How to sharpen your knife like a pro


I have to confess, for years I’ve been fanatical about the sharpness of the knives I use to fillet fish and field dress moose and deer.  But, as particular as I am, I’ve always known that somehow, some way, I could get them even sharper.

Thanks to fishing friend, Cameron Tait, I now know the secret.


Cameron is a two-time gold-medal winning chef who represented Canada at the Culinary Olympics.  These days he teaches at the Paterson Global Foods Institute at Red River College in Winnipeg, and if you’ve ever had a chance to taste his wizardry, you know what I mean when I say that it gives new meaning to the term finger lickin’ good.

Even if you haven’t sampled one of Cameron’s mouth-watering masterpieces, however, you’re in for a treat. Starting with the 2016 Ice Fishing Special issue (out in mid-December) he is going to be contributing fish and wild game recipes to Outdoor Canada magazine that are  easy to prepare in the field (or at home), and featuring the freshest basic ingredients.

Cameron Tait
Cameron Tait

How good are they?


Well, last winter buddy Bob Izumi joined up with me for a late winter lake trout ice fishing expedition and as a surprise, I invited Cameron to join us and cook a special shorelunch out on the ice.

Needless to say, Bob was so impressed, he featured almost none of the actual fishing, devoting almost the entire Real Fishing Television show segment to Cameron and his lip-smacking tour de force out on the ice.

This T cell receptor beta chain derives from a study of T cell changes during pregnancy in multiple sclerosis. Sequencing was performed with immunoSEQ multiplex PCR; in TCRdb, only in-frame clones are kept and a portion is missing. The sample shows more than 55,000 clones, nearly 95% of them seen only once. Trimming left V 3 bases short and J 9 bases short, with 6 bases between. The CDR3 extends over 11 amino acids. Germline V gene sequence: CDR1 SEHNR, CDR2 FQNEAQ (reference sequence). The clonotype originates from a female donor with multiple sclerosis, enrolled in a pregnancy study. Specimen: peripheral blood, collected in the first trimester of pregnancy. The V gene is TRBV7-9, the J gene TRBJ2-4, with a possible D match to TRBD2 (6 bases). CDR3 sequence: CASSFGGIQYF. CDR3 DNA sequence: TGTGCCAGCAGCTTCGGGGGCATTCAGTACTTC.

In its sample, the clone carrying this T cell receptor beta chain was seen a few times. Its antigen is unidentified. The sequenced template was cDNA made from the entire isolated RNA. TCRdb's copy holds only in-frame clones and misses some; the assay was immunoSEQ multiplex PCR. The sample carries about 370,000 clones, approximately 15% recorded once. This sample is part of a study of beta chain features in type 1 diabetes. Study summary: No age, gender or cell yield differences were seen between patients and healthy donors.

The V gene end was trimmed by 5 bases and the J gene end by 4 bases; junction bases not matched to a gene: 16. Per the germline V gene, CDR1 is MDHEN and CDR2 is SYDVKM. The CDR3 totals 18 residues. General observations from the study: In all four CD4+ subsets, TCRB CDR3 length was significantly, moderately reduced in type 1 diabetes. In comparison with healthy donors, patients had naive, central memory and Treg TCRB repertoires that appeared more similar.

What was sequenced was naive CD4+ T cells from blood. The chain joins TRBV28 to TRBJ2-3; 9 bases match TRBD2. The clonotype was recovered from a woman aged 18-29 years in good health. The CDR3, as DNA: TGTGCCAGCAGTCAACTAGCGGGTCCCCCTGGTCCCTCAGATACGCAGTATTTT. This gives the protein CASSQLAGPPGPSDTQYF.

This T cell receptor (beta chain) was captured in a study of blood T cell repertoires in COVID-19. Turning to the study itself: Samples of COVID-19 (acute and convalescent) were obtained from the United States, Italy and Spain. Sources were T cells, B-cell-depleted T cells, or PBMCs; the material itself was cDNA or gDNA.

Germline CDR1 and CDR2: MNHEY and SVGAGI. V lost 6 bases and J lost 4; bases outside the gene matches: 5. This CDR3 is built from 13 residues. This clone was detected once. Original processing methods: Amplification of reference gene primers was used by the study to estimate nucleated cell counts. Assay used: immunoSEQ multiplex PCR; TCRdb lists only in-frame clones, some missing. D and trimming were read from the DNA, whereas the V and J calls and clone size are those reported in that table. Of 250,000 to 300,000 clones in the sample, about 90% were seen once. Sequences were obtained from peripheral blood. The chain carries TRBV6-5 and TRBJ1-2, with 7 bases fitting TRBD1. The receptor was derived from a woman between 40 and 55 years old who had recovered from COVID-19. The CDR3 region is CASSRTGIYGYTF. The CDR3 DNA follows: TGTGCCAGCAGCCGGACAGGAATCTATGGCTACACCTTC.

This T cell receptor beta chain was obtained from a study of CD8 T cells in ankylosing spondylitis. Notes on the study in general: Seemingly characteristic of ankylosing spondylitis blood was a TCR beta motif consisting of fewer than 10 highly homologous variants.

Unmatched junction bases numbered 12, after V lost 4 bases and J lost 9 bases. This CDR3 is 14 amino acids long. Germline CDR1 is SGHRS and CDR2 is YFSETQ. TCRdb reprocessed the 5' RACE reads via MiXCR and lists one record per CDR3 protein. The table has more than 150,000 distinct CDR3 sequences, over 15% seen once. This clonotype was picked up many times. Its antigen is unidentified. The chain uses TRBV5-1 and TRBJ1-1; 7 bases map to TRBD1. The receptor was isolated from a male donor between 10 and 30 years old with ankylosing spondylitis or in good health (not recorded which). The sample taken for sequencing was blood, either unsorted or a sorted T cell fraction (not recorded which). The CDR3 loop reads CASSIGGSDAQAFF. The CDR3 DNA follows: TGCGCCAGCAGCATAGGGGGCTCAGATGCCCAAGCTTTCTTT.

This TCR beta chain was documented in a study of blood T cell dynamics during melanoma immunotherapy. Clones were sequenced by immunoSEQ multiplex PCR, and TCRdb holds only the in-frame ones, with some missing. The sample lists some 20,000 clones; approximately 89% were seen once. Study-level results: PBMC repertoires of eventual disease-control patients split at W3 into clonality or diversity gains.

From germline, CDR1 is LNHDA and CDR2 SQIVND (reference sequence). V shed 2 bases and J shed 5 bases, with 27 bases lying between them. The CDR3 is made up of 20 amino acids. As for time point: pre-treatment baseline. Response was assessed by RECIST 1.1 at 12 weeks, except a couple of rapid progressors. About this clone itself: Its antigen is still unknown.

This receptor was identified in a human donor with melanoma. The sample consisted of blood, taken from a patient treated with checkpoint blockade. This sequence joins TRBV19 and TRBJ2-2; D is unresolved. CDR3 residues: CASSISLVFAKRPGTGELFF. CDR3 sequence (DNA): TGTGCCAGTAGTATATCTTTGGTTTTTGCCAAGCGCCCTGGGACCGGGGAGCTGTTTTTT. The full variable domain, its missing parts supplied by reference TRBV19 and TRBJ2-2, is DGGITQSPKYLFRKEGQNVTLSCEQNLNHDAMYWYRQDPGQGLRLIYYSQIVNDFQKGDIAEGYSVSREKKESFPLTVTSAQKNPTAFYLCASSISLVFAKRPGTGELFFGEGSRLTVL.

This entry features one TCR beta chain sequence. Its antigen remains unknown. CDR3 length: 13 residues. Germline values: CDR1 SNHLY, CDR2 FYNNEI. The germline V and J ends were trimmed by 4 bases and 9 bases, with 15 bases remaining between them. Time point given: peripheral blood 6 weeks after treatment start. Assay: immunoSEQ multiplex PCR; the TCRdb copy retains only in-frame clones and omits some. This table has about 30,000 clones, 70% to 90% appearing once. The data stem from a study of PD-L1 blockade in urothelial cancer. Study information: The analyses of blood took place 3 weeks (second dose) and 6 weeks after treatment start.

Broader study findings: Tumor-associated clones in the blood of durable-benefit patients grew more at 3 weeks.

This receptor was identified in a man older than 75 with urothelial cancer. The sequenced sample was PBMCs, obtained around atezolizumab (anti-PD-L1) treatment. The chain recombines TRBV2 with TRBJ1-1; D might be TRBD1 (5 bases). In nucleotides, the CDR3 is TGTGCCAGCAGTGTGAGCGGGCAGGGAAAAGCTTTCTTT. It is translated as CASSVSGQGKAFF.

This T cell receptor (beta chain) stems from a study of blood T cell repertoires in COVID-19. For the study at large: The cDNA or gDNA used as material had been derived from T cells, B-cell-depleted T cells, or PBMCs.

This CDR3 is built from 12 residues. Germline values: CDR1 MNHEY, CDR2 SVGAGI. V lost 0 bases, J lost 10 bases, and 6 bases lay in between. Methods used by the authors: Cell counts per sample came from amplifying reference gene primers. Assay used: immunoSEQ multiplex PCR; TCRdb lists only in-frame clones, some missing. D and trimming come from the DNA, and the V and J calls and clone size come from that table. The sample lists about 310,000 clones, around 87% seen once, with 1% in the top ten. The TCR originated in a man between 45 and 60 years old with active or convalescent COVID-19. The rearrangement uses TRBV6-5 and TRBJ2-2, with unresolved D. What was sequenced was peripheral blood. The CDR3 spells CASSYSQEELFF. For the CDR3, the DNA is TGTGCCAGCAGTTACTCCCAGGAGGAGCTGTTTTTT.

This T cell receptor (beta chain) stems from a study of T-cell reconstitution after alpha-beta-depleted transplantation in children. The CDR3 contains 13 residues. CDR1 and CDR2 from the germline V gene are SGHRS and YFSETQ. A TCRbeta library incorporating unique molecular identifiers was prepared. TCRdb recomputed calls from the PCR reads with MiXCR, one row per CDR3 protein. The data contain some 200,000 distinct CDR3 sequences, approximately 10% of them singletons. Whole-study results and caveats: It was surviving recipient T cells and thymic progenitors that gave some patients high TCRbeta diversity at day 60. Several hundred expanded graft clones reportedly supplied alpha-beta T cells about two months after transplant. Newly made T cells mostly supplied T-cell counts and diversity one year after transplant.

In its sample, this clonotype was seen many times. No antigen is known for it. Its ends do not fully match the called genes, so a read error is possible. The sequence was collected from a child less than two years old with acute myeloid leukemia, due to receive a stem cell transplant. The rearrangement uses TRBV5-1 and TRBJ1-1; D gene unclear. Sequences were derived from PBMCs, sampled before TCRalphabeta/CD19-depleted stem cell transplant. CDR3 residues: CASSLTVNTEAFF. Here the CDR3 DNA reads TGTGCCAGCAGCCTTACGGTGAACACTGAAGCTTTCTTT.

Which brings us back to the subject of sharp knives.

I recently handed Cameron the well-worn Rapala knife that I’ve used to filet more walleye, trout, salmon, pike and perch than Captain Highliner, and the Buck knife I have used for over 40 years to field-dress moose and deer, and asked him to give me a grade. He rubbed his finger over the edge, scrunched up his nose and said: B-minus.

B-minus?! Are you kidding me, I thought the edges were worthy of at least an A-plus. Well, after he finished sharpening them with a trio of Japanese water stones they were that sharp.  In fact, they were so razor keen that he effortlessly removed the hair from his arm with the blades.

But enough talk.

Sharpening your knife like a world-renowned chef is a tip too too good not to share, so I filmed  the entire process, which you can watch below. With a little bit of practice, you’ll soon be putting a razor-sharp edge on all of your hunting and fishing knives—just like the pros.